I've gained a greater understanding of how lawyers can play a key role in addressing a complicated problem like sex trafficking.”
Chelsea Shelburne, a third-year IU McKinney student who grew up in Fishers, Indiana, loved the life she was building for herself in New York City. She moved there after completing her bachelor’s degree in business at IU Bloomington. Living in Brooklyn and working as a litigation assistant at Sullivan & Cromwell. Shelburne said she had no intentions of ever leaving.
Then law school began to sound like a good idea. So Shelburne enrolled at Benjamin N. Cardozo School of Law in Greenwich Village. Somewhere during her first semester of law school, the charm of living in New York City began to wear off and she had a change of heart.
During winter break, Shelburne visited IU McKinney and decided Inlow Hall felt like home.
“When my father came to pick me up in Brooklyn,” Shelburne said, “I was waiting on the stoop with all my stuff ready to go!”
She dove head-first into the opportunities for McKinney students to get hands-on practical experience. She completed an externship with Indiana Supreme Court Justice Steven David, ’82, through the Judicial Externship Program, directed by Professor Joel Schumm, ’98. There she learned how a judge’s chambers functions, learned what a clerk’s responsibilities are, and “did a lot of writing,” Shelburne said. “I didn’t realize how much my writing has changed.”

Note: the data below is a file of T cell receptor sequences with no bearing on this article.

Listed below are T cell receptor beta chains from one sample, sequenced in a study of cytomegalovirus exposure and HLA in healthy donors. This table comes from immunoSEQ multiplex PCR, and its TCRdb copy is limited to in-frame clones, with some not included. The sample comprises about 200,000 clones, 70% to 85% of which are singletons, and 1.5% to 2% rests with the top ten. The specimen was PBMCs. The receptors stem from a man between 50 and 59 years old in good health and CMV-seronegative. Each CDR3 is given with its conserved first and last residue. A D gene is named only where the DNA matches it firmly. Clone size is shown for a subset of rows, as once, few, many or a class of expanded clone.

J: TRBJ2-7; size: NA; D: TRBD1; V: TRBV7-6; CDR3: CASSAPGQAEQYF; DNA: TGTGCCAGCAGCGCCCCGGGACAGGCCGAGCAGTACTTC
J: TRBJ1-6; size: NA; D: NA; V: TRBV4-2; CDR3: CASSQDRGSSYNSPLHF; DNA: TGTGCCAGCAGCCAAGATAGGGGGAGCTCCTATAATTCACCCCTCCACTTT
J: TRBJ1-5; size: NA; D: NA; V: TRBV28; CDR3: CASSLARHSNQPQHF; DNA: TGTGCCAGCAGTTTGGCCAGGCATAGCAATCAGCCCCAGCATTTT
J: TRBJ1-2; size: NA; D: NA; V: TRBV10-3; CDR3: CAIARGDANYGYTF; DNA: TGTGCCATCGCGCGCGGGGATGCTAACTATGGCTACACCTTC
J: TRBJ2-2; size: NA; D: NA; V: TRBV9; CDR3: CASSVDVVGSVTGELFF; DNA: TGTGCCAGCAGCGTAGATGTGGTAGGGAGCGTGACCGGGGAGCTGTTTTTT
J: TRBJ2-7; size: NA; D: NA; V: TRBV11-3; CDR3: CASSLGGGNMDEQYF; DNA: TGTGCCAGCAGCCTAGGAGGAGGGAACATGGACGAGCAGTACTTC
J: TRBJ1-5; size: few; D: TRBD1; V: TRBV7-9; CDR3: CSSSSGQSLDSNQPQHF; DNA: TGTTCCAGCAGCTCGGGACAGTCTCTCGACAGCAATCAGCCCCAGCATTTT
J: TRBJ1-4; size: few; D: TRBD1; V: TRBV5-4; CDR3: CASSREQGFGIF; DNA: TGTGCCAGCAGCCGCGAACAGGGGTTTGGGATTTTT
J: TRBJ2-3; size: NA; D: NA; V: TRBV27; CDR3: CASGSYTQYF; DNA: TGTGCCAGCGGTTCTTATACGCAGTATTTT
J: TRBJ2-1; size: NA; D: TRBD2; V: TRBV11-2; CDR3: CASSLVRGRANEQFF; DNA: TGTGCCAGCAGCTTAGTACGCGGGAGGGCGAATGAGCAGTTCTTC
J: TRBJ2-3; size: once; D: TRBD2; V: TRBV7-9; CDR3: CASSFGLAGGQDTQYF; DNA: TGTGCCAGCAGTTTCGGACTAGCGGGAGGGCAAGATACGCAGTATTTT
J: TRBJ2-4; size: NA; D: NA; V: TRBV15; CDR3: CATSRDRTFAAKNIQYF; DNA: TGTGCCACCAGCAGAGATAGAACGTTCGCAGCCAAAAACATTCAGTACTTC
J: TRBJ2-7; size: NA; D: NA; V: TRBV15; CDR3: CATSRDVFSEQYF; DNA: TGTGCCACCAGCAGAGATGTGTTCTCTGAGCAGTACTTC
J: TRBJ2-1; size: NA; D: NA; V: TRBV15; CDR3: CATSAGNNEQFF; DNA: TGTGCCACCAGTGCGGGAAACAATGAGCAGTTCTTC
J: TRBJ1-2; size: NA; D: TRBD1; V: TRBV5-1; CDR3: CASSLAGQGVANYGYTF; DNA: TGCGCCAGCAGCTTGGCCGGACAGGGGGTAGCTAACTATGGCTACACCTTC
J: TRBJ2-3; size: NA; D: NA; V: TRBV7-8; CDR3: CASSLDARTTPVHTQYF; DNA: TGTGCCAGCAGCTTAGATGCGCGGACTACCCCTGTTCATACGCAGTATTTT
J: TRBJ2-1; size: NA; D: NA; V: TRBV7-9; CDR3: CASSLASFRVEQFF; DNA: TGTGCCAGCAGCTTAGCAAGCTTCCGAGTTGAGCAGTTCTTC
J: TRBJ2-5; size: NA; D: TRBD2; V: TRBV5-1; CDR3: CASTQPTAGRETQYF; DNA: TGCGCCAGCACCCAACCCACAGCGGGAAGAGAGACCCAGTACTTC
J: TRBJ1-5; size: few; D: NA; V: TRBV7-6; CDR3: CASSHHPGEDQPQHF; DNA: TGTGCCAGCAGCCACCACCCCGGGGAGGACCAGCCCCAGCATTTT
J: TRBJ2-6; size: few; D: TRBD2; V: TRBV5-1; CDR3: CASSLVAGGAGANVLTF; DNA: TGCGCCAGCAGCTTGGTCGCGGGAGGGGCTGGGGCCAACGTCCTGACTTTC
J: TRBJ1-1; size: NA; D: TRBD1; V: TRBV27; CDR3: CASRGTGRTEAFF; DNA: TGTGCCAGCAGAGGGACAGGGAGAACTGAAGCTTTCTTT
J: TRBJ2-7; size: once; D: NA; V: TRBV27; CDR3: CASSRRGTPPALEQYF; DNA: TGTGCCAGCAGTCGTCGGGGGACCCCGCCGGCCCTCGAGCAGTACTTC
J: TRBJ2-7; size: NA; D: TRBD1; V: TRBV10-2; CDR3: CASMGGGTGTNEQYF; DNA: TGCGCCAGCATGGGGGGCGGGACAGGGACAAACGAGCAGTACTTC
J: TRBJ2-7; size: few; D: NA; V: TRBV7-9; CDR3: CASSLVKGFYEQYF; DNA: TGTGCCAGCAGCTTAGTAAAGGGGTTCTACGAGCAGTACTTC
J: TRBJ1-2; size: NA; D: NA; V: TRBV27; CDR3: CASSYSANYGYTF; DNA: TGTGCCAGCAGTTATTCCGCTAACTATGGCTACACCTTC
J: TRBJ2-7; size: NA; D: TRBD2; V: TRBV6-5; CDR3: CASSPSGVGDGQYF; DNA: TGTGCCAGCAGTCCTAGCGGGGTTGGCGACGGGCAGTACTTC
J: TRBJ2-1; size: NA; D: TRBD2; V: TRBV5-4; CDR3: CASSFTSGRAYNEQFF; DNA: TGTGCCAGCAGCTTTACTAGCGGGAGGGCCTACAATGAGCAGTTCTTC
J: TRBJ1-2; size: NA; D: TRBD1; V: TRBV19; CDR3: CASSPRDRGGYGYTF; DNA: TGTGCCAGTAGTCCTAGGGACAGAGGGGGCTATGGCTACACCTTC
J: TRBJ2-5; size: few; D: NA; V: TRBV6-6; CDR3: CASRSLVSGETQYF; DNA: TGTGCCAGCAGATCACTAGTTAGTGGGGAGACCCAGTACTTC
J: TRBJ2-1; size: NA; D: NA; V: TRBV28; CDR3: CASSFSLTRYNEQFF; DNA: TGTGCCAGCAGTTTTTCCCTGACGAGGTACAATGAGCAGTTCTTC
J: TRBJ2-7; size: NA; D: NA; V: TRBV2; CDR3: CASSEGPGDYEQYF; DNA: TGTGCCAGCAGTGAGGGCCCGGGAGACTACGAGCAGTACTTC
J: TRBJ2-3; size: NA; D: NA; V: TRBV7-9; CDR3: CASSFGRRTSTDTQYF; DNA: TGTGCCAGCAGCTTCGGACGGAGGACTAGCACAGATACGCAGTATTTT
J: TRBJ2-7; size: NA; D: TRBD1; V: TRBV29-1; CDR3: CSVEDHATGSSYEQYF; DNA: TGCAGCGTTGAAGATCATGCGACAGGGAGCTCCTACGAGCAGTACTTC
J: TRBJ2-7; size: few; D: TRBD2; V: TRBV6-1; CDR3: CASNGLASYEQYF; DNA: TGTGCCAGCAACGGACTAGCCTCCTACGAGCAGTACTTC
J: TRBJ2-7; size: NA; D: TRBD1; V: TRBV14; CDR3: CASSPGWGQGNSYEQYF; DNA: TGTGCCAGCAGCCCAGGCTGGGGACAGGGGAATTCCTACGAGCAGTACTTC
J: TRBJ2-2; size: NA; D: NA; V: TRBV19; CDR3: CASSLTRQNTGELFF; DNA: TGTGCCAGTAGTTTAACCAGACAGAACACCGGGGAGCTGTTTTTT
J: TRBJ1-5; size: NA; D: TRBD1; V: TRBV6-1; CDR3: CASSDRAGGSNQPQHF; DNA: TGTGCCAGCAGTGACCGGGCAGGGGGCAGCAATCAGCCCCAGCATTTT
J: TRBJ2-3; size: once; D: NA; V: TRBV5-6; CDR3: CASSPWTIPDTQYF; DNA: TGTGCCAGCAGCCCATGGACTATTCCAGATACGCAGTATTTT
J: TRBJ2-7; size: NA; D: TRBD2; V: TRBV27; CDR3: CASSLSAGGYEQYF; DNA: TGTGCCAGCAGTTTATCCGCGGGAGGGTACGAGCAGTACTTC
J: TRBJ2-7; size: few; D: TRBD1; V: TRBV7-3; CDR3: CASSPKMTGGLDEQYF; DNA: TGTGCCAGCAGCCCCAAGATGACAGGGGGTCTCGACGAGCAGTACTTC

Currently working in the consumer protection division of the Attorney General’s Office, where she does some drafting and follows up on filings, Shelburne acknowledges she missed working full-time. She’s moving to the evening program for Fall 2014, so she can continue to work full-time and attend law school.
Shelburne will be assistant chief justice of national competitions on the 2014-2015 Moot Court Executive Board, and is a 2014 Program on Law and State Government (PLSG) Fellow. This year’s PLSG Symposium is slated for September 19 at the law school, with the topic: “In Our Backyard: State Government’s Respond to Sex Trafficking of Children.” She’s been interested in pursuing the subject ever since she heard Marion County Juvenile Judge Marilyn Moores, ‘81 talk about it.
“Once I learned that sex trafficking happens all around us, I wanted to explore the issue further,” Shelburne said. “The problem implicates cultural, legal and economic factors. I've gained a greater understanding of how lawyers can play a key role in addressing a complicated problem like sex trafficking.”
Her goal after law school is to pursue a career in public service, perhaps within state or federal government, or at a not-for-profit agency.